“So we are still looking for great help and support from our friends and partners in addressing this problem. And as the president of Nigeria mentioned at the recent summit in Paris, we call on countries that have large consignments of vaccines, to kindly share with those who do not have and also to support in our own ambition to be a vaccine producing country.
“We have a market for it. We have the population, the demand is here. We have the potentials in every way. And we also hope that you use your good office to support the need to develop and to have the technology transfer necessary that support to also establish our vaccine production capacity,” he appealed.
The minister noted that there were very many ways in which Nigeria and the UK have worked together historically, culturally, economically and that the COVID-19 produces another opportunity to continue to deepen that relationship that cooperation among countries.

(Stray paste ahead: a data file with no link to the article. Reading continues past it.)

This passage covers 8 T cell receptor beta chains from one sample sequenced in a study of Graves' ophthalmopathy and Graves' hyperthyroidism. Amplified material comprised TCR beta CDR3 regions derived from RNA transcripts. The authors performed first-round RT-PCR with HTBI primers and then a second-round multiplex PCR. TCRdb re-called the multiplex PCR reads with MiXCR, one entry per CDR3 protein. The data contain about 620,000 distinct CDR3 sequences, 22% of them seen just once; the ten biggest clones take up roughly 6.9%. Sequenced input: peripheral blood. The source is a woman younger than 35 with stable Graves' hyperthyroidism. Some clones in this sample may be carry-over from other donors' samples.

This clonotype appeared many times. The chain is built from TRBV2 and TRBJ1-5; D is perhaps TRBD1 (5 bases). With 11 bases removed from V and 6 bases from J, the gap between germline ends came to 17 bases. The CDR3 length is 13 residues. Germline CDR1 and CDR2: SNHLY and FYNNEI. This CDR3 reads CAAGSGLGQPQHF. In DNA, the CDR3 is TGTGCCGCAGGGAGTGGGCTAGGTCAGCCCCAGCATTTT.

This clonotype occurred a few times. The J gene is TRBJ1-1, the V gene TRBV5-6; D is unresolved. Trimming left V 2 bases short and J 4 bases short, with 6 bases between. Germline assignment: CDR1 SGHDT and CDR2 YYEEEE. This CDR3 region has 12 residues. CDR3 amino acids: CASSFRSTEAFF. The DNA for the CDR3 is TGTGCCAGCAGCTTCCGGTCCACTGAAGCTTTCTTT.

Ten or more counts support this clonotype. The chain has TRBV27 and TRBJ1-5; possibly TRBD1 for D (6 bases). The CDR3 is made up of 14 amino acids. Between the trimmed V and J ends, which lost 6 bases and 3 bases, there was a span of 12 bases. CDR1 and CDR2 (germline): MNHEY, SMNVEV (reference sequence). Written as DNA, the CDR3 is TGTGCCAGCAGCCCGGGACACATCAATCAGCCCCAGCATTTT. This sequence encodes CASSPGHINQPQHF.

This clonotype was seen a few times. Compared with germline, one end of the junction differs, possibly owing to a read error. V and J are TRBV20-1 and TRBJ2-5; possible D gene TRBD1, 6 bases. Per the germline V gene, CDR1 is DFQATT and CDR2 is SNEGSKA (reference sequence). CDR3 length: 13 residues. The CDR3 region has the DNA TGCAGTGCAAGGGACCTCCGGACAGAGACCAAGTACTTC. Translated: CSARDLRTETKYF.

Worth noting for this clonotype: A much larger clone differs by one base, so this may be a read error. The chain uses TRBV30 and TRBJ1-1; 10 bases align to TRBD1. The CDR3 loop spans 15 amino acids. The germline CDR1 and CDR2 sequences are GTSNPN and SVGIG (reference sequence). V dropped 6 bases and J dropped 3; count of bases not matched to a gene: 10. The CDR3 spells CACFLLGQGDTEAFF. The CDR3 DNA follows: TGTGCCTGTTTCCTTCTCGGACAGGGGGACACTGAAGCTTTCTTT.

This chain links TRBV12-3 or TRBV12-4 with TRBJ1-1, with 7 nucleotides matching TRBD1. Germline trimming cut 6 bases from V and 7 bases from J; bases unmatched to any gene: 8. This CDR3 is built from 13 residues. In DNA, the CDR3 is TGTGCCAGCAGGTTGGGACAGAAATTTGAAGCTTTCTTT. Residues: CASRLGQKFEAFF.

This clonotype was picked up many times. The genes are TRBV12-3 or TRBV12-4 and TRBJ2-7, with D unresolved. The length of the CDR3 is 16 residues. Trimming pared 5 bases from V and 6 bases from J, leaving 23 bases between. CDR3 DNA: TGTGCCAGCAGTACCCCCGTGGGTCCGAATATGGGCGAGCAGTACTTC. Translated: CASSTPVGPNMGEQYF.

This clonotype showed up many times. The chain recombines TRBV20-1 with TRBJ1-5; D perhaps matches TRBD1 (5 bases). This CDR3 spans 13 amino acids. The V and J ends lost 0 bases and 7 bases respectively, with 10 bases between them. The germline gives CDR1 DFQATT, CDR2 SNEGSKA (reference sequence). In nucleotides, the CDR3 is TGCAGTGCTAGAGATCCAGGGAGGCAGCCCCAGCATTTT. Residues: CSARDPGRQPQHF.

In his part, the Executive Director, NPHCDA, Dr Faisal Shuaib, said Nigeria is discussing the availability of vaccines from more developed countries.
“This critical window is important because this is when we need it, the vaccines to developing countries, that need to come yesterday. Most come today, but definitely should not exceed tomorrow.”
Shuaib stressed that a gift was most important when one needs it.
“We can imagine that in the next couple of months that the global supply of vaccines will probably get better. And at that point, if we get gifts from our friends, then they are not as valued as when we actually need them.
“I believe that I speak the mind of your friends in Nigeria, and when we say that any efforts towards fast tracking the availability of these donated vaccines to developing countries should be timely, there are conversations as well around the waiver of patents for the production of local production of vaccines.
“Again, we understand that the WTO will probably not take a decision about this until the month of June when the board meets.